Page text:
No More "Enemy Turf": Progressives Are Learning How Not to Concede
A perenially important political challenge that’s been associated with the Washington Monthly for years (and that also happens to be one of my own favorite crusades) is an effort to convince progressives not to concede important segments of the U.S. population to the opposition on grounds that they represent some sort of inherent “enemy turf.” Yes, certain demographic categories may be “lost” to conservatives if you insist on a winner-takes-all definition, and no, aggressively pursuing support among such voters isn’t worth it if it involves abandoning key principles or essentially adopting the opposition’s point of view. But reducing the margin of defeat on “hostile ground” is often achievable simply by paying attention and not wilfully repelling voters, and in the end a vote is a vote whether it comes from a segment of the electorate that progressives are “winning” or “losing.”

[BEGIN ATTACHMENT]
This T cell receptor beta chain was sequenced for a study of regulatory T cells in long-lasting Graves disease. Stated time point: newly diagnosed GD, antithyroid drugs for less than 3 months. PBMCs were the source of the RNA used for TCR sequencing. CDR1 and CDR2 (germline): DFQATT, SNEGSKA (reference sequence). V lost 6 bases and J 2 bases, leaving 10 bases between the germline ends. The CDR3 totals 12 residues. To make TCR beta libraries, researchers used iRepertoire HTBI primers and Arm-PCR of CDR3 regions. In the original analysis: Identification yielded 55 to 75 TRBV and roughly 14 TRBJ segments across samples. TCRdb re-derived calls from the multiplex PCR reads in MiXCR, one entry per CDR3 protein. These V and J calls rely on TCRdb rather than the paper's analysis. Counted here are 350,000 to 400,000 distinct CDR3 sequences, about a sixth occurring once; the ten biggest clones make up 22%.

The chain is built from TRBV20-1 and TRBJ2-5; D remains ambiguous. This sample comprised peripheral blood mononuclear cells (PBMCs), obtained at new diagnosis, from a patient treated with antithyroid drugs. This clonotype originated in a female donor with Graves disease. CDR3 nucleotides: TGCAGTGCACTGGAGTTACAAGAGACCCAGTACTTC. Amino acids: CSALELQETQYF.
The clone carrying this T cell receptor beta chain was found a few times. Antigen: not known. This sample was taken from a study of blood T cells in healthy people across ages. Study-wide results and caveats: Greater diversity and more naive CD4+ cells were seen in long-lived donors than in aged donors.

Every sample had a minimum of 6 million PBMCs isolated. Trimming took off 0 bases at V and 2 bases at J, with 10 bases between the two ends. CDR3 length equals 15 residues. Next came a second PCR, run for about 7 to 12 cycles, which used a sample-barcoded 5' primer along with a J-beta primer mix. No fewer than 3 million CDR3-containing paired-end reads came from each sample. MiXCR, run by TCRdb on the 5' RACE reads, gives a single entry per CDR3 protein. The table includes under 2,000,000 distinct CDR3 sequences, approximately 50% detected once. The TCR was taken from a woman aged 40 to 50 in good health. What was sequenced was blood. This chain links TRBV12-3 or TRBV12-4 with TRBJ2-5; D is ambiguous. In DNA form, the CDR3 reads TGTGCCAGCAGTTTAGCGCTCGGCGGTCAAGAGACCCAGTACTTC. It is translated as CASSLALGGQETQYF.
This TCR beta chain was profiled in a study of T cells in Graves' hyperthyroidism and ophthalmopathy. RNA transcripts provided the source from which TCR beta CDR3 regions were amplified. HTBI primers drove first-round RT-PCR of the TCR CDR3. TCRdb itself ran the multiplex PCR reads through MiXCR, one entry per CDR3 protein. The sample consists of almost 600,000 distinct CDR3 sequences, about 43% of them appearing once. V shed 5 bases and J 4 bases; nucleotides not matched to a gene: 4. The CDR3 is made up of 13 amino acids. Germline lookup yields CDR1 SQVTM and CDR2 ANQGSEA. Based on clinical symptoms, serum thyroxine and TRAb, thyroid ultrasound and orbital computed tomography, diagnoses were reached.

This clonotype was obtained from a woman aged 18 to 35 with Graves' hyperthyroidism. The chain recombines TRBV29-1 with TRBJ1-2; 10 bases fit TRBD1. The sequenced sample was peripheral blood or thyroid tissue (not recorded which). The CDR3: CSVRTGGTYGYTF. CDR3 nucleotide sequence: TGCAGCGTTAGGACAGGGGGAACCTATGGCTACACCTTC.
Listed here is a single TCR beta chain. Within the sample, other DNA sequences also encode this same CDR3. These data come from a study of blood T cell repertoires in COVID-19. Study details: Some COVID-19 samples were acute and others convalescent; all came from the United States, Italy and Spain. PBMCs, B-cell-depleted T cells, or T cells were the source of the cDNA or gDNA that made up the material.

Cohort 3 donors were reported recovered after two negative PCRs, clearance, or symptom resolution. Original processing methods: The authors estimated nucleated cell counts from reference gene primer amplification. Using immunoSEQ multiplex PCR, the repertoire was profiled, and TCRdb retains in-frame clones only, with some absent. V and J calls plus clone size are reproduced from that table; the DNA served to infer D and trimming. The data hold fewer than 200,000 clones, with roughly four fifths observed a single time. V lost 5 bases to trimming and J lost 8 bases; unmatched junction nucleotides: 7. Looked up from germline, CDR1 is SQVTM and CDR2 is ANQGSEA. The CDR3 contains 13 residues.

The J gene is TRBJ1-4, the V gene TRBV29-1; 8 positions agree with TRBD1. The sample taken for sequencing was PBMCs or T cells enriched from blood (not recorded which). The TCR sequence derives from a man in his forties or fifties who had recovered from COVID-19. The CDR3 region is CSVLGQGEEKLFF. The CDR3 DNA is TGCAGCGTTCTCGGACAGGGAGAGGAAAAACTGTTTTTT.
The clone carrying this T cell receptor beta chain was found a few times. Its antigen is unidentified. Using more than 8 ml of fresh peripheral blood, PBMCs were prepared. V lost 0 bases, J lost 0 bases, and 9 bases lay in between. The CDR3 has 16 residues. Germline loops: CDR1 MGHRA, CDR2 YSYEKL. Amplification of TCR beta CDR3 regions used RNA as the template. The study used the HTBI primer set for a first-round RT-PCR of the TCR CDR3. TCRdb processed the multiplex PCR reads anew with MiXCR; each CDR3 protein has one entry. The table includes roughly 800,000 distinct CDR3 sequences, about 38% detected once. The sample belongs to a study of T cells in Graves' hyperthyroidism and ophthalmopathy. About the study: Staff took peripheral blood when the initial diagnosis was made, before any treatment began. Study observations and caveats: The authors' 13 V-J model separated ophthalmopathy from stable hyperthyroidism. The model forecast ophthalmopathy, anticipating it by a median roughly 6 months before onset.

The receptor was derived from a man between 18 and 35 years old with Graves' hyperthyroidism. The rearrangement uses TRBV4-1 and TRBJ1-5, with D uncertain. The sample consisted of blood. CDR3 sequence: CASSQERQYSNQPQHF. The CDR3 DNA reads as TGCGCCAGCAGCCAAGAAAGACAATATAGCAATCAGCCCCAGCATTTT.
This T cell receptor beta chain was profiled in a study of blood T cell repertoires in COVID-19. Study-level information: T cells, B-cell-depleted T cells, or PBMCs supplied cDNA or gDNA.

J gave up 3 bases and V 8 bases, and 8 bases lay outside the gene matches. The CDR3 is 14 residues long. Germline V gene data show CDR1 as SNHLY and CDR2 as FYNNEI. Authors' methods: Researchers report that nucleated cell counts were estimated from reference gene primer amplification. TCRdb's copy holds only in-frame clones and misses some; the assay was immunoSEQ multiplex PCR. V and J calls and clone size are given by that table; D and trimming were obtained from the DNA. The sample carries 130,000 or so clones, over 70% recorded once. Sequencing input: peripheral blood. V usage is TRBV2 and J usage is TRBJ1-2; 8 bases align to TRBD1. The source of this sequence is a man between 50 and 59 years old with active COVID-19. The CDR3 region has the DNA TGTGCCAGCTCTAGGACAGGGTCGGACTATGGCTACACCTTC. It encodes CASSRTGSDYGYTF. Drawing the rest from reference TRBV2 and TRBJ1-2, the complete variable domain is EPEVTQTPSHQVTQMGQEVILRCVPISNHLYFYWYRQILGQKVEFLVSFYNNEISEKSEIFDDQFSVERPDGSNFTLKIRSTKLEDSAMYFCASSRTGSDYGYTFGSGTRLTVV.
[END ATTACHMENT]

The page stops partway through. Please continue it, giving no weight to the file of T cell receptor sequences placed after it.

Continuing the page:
There are growing signs that progressives in general, and the Obama campaign in particular, are “getting it.”
Back in 2003, the Monthly published a much-discussed article by Amy Sullivan entitled “Do Democrats Have a Prayer?” that argued the Donkey Party was unnecessarily sacrificing moderate-to-liberal religious voters—and even some nonreligious voters impressed by the moral clarity of faith-grounded statements of principle—by refusing to engage with conservatives claiming a monopoly on the Judeo-Christian tradition.
Over this last weekend the self-same Sullivan penned an op-ed in the Washington Post noting how aggressively Barack Obama is challenging the assumptions of conservatives and secular MSM observers alike that the only religious perspective on same-sex marriage is one of horror and hostility: